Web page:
This season is about the fallout from his decision to keep Burning Man. You have to pay for your decisions. … The whole season asks if Lukas’s decision was wrong or right.
And it’s about his powerlessness. A lot of people in the world feel powerless against big systems or even against technology. Season 2 is about protecting his family.
With the experience of Season 1 behind him, how is he equipped in Season 2 for the new threats that he faces?
His memory is gone and the only thing he’s equipped with is his courage to take his life in his own hands and fight back—against what’s happened in the past and what’s happening around him now.
Dangers of tech
Lukas and Hanna wisely take out their SIM cards so they can talk without fear of electronic eavesdropping. Still, their conversation gets picked up through someone else’s phone. And the car is hacked. Could those things really happen?
Oh yeah. Everything you see in the show is researched and we discuss those possibilities with real hackers. We work with hackers. … It’s horrible what’s possible, really.
It’s so easy to hack a car’s online system. It’s the same even when you want to hack a watch that is connected to your phone. You can hack a [smart] watch and can cause pulses to your body systems. A hacker can change the heart rate because of that.
I recently read that robotic vacuums can be hacked in order to map the apartment layout.
That’s horrible, isn’t it?
It’s crazy. Has any of this made you change your online behavior or how you deal with technology?
Not really, because I asked our hacker what can I do to be more secure and he said, “Don’t go online at all.” That was his answer! So I thought, “OK, cool. I have to deal with it.”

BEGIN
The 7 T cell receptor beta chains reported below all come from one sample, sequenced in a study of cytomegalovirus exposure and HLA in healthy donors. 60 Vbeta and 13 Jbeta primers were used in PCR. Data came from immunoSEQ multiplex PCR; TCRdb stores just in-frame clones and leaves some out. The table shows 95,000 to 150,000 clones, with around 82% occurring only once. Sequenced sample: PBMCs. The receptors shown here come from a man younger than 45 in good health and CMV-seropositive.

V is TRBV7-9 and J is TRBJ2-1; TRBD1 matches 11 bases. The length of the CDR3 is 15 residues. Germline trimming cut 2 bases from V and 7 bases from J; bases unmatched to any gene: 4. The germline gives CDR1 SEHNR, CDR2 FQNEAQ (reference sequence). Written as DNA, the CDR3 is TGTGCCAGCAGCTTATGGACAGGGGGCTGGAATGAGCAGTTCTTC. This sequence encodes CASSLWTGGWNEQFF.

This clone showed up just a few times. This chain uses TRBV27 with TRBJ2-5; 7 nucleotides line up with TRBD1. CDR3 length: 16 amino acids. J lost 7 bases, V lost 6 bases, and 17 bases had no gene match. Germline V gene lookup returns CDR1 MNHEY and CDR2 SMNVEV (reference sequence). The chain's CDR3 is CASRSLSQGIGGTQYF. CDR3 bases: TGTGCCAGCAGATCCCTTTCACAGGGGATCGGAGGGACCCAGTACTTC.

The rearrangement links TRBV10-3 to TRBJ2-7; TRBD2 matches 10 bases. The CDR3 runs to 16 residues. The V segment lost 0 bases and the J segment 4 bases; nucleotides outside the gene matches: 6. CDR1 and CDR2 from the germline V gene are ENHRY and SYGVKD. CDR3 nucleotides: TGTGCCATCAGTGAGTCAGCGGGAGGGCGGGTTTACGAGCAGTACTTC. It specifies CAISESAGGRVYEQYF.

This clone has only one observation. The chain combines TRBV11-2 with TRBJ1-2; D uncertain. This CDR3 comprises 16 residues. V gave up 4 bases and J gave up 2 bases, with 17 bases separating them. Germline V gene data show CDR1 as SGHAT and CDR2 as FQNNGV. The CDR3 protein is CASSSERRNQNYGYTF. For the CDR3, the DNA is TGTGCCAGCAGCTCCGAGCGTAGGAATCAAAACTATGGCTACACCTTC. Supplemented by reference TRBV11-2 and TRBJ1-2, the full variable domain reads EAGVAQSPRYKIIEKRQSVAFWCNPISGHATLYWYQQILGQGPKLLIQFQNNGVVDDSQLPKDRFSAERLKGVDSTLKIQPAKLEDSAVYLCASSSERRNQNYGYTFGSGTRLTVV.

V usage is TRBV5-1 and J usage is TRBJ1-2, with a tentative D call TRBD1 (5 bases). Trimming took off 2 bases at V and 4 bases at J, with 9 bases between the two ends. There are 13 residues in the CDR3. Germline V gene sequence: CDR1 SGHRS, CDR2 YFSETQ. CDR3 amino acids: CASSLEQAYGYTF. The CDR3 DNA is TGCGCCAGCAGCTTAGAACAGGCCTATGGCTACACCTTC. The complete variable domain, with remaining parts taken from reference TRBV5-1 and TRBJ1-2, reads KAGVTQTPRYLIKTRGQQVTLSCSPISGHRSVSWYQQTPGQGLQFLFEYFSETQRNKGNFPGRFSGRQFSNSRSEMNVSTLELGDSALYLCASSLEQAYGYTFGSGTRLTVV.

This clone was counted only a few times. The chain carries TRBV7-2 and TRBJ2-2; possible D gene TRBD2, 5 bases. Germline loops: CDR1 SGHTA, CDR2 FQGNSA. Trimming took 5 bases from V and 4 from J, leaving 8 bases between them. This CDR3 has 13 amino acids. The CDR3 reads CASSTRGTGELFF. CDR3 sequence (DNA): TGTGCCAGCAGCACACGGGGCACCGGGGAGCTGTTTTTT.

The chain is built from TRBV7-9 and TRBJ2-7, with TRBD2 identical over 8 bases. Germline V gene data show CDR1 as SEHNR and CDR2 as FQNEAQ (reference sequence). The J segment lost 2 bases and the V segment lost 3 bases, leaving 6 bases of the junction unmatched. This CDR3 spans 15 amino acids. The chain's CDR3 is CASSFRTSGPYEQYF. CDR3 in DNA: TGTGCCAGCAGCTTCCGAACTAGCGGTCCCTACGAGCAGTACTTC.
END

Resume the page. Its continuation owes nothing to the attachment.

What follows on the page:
Who’s the bigger threat? Hackers or governments who take citizens information?
Or do you not want to comment on that?
It’s just hard to answer. What would you say? Hackers?
I would say governments. They are lot more powerful and often not so trustworthy.
Yeah, me too.
Corrupt governments or agents of governments make me more nervous.
Yeah, governments. Hackers, in a way, are cool. But government suits?
Speaking of spies, Season 1 you shot some major scenes atop the old NSA spy station in Teufelsberg, which was used to intercept communications from East Berlin during the Cold War…
It was weird to shoot there because it was really big and so empty. It was a huge complex. It gave our show a little historical glimpse of the old times. I love that.
It kind of foreshadowed this season because this season is even more about personal spying. And also, the American agent comes after Lukas.
Yeah, he’s a guy from Cyber Command. We had to improvise a little because we had to build a headquarters for him in America. It looks cool, but I don’t know what you Americans would say about it.
Three jobs in one
You acted, directed and produced this season, dropping writing. Do you need a break?